(Nogales)

(I’m just going to sneak this one into the middle of all these traditional music posts.  It doesn’t really belong here, but it’s worth taking a moment for nonetheless)

I made this recording surreptitiously, with an app on my phone.  The quality is consequently not great but fidelity was beside the point.  It was made November 15, early on a Tuesday afternoon, in Nogales, Sonora, the Mexican city just across the border from Nogales, Arizona.  The song is a church hymn, a simple tune sung by a small gathering and accompanied by the strumming of guitars.

Many times in both Latin America and Asia I’ve come across Christian songs performed in precisely this manner, with guitars and singsong melodies, and they have always struck me as admirable in their modesty and earnestness, as well as dazzling in their effectiveness – what better way to instill some godly belief then embedded in the lyrics of an easily-learned and infinitely singable melody such as this one?

Circumstances surrounding this particular recording, however, were not just a simple affirmation of a belief.  The song recorded here was sung by a group of people all gathered under a blue tarp raised on a rickety framework set in the parking lane of Calle Internacional, the street running adjacent to the red iron wall that separates Mexico from the United States.  Accompanying the people under the tarp was a crowd of onlookers, most standing on the sidewalk out of the sun and across the street from the shelter.  Some people made videos on their phones, most just looked on somberly.  The gathering this afternoon was a memorial service, the location was just a few blocks west of the DeConcini port-of-entry, i.e. in busy downtown Nogales, with its plethora of pharmacies and dentists, barber shops and salons, restaurants and souvenir shops.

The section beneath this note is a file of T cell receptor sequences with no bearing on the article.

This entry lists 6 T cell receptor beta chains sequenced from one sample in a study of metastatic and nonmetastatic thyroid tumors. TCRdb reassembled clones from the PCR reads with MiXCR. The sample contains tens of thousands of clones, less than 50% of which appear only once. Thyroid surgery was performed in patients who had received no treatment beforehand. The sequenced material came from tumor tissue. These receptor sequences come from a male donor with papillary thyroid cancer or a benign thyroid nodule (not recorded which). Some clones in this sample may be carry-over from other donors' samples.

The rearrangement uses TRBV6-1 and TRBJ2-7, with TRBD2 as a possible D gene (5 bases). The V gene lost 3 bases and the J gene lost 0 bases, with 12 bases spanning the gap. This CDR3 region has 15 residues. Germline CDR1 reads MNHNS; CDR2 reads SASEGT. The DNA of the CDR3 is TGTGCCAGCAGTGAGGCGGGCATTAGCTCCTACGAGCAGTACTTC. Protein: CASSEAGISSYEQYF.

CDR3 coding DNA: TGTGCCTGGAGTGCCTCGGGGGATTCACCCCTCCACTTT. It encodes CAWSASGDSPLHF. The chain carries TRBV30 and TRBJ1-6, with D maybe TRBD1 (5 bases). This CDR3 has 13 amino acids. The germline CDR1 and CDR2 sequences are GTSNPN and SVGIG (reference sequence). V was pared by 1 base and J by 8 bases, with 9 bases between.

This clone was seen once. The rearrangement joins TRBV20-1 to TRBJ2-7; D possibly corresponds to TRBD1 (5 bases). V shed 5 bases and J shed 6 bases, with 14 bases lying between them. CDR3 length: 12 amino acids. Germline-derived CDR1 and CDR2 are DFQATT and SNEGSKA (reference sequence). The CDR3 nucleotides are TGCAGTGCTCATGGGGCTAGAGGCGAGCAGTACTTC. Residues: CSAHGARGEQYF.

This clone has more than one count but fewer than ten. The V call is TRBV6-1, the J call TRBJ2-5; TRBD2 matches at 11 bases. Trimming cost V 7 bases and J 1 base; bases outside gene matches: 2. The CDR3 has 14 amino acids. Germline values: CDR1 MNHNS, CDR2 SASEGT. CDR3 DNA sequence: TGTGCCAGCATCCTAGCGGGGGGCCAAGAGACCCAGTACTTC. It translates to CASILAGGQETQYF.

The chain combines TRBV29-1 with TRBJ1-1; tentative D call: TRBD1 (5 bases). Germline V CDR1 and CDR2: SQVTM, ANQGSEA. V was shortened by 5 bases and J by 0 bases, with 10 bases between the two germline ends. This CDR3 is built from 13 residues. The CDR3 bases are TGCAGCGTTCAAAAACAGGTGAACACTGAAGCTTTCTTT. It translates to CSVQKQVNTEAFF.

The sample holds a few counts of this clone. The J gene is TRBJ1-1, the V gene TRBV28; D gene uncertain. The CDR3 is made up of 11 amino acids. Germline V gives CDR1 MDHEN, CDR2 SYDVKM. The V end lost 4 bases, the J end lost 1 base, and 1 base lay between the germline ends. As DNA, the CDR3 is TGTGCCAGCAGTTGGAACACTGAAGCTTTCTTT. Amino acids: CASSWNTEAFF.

On the sidewalk across the street from that wall there occurred the event for which the memorial service was being held.  A cross, festooned with flowers, marks the exact spot – the spot where Jose Elena Rodriguez, a Mexican teenager, fell dead after being shot eight times in the back by an American border patrol agent … an agent who was positioned on the American side of the wall.  Some four years later, in February 2017, the agent will stand trial on murder charges, an unprecedented action as never before has an agent been tried for shooting a man across the border.

There are plenty of articles online about this shooting.  If you read one of these articles, you will learn of the agent’s claim that he shot the Jose Rodriguez in self-defense because the young man was throwing rocks at him.  If so, please have a look at the picture below.  Rock-throwing situations have been described as dangerous by Border Patrol before, but I dunno – it is difficult to imagine that a rock thrower would present too grave a danger to an agent behind that fence.  But the jury will decide that one in February.

jose1

jose3

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